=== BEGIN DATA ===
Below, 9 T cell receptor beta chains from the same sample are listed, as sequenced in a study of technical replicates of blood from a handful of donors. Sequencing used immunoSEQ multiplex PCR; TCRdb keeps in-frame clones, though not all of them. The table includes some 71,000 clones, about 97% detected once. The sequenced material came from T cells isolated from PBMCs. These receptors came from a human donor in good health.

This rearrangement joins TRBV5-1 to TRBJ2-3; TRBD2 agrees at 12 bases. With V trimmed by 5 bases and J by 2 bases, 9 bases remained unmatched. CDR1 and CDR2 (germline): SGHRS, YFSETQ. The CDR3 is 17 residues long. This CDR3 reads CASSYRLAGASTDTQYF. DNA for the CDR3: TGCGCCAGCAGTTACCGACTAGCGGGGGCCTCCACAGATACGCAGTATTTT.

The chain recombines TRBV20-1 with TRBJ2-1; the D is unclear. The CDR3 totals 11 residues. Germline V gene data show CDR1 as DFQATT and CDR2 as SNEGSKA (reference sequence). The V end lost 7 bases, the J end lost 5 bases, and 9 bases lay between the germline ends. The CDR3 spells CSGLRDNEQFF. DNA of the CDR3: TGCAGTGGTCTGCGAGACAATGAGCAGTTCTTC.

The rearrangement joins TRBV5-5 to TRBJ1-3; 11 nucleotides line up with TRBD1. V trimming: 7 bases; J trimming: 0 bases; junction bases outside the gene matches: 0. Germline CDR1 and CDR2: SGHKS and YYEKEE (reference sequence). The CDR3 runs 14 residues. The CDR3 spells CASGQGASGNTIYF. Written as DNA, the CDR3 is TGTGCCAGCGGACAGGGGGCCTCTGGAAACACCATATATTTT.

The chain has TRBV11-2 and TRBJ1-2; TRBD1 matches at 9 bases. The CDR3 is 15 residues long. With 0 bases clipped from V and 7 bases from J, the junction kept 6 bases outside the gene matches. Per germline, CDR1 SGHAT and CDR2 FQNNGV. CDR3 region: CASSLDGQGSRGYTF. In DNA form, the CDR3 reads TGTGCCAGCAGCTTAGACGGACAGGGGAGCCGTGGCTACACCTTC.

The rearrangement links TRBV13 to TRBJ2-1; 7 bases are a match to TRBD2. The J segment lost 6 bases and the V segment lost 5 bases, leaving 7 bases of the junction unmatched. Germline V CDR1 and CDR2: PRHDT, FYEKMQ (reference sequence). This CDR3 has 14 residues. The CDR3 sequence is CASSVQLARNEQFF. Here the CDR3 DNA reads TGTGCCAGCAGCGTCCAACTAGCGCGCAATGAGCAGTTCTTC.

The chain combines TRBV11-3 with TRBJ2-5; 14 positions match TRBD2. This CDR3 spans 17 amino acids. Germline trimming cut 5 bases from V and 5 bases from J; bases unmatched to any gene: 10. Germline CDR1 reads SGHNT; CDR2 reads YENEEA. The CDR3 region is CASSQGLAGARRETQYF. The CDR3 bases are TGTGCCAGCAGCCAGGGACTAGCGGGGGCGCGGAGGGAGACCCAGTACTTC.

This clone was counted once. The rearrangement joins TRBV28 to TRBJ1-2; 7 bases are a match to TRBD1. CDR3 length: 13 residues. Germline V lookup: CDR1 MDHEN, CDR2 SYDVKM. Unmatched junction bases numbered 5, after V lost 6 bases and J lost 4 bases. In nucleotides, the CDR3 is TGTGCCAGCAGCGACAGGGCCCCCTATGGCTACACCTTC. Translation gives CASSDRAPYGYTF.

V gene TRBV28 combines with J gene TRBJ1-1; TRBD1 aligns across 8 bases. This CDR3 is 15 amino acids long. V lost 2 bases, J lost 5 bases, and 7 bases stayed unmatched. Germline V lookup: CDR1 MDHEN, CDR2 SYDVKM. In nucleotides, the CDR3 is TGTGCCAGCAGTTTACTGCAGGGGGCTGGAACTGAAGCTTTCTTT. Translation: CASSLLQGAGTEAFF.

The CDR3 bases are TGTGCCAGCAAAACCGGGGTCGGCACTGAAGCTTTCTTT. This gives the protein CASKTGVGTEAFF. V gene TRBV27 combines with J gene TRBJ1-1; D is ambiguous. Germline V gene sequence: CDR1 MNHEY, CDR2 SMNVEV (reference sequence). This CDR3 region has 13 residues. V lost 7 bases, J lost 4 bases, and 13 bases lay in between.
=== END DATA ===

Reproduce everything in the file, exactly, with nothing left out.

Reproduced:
Below, 9 T cell receptor beta chains from the same sample are listed, as sequenced in a study of technical replicates of blood from a handful of donors. Sequencing used immunoSEQ multiplex PCR; TCRdb keeps in-frame clones, though not all of them. The table includes some 71,000 clones, about 97% detected once. The sequenced material came from T cells isolated from PBMCs. These receptors came from a human donor in good health.

This rearrangement joins TRBV5-1 to TRBJ2-3; TRBD2 agrees at 12 bases. With V trimmed by 5 bases and J by 2 bases, 9 bases remained unmatched. CDR1 and CDR2 (germline): SGHRS, YFSETQ. The CDR3 is 17 residues long. This CDR3 reads CASSYRLAGASTDTQYF. DNA for the CDR3: TGCGCCAGCAGTTACCGACTAGCGGGGGCCTCCACAGATACGCAGTATTTT.

The chain recombines TRBV20-1 with TRBJ2-1; the D is unclear. The CDR3 totals 11 residues. Germline V gene data show CDR1 as DFQATT and CDR2 as SNEGSKA (reference sequence). The V end lost 7 bases, the J end lost 5 bases, and 9 bases lay between the germline ends. The CDR3 spells CSGLRDNEQFF. DNA of the CDR3: TGCAGTGGTCTGCGAGACAATGAGCAGTTCTTC.

The rearrangement joins TRBV5-5 to TRBJ1-3; 11 nucleotides line up with TRBD1. V trimming: 7 bases; J trimming: 0 bases; junction bases outside the gene matches: 0. Germline CDR1 and CDR2: SGHKS and YYEKEE (reference sequence). The CDR3 runs 14 residues. The CDR3 spells CASGQGASGNTIYF. Written as DNA, the CDR3 is TGTGCCAGCGGACAGGGGGCCTCTGGAAACACCATATATTTT.

The chain has TRBV11-2 and TRBJ1-2; TRBD1 matches at 9 bases. The CDR3 is 15 residues long. With 0 bases clipped from V and 7 bases from J, the junction kept 6 bases outside the gene matches. Per germline, CDR1 SGHAT and CDR2 FQNNGV. CDR3 region: CASSLDGQGSRGYTF. In DNA form, the CDR3 reads TGTGCCAGCAGCTTAGACGGACAGGGGAGCCGTGGCTACACCTTC.

The rearrangement links TRBV13 to TRBJ2-1; 7 bases are a match to TRBD2. The J segment lost 6 bases and the V segment lost 5 bases, leaving 7 bases of the junction unmatched. Germline V CDR1 and CDR2: PRHDT, FYEKMQ (reference sequence). This CDR3 has 14 residues. The CDR3 sequence is CASSVQLARNEQFF. Here the CDR3 DNA reads TGTGCCAGCAGCGTCCAACTAGCGCGCAATGAGCAGTTCTTC.

The chain combines TRBV11-3 with TRBJ2-5; 14 positions match TRBD2. This CDR3 spans 17 amino acids. Germline trimming cut 5 bases from V and 5 bases from J; bases unmatched to any gene: 10. Germline CDR1 reads SGHNT; CDR2 reads YENEEA. The CDR3 region is CASSQGLAGARRETQYF. The CDR3 bases are TGTGCCAGCAGCCAGGGACTAGCGGGGGCGCGGAGGGAGACCCAGTACTTC.

This clone was counted once. The rearrangement joins TRBV28 to TRBJ1-2; 7 bases are a match to TRBD1. CDR3 length: 13 residues. Germline V lookup: CDR1 MDHEN, CDR2 SYDVKM. Unmatched junction bases numbered 5, after V lost 6 bases and J lost 4 bases. In nucleotides, the CDR3 is TGTGCCAGCAGCGACAGGGCCCCCTATGGCTACACCTTC. Translation gives CASSDRAPYGYTF.

V gene TRBV28 combines with J gene TRBJ1-1; TRBD1 aligns across 8 bases. This CDR3 is 15 amino acids long. V lost 2 bases, J lost 5 bases, and 7 bases stayed unmatched. Germline V lookup: CDR1 MDHEN, CDR2 SYDVKM. In nucleotides, the CDR3 is TGTGCCAGCAGTTTACTGCAGGGGGCTGGAACTGAAGCTTTCTTT. Translation: CASSLLQGAGTEAFF.

The CDR3 bases are TGTGCCAGCAAAACCGGGGTCGGCACTGAAGCTTTCTTT. This gives the protein CASKTGVGTEAFF. V gene TRBV27 combines with J gene TRBJ1-1; D is ambiguous. Germline V gene sequence: CDR1 MNHEY, CDR2 SMNVEV (reference sequence). This CDR3 region has 13 residues. V lost 7 bases, J lost 4 bases, and 13 bases lay in between.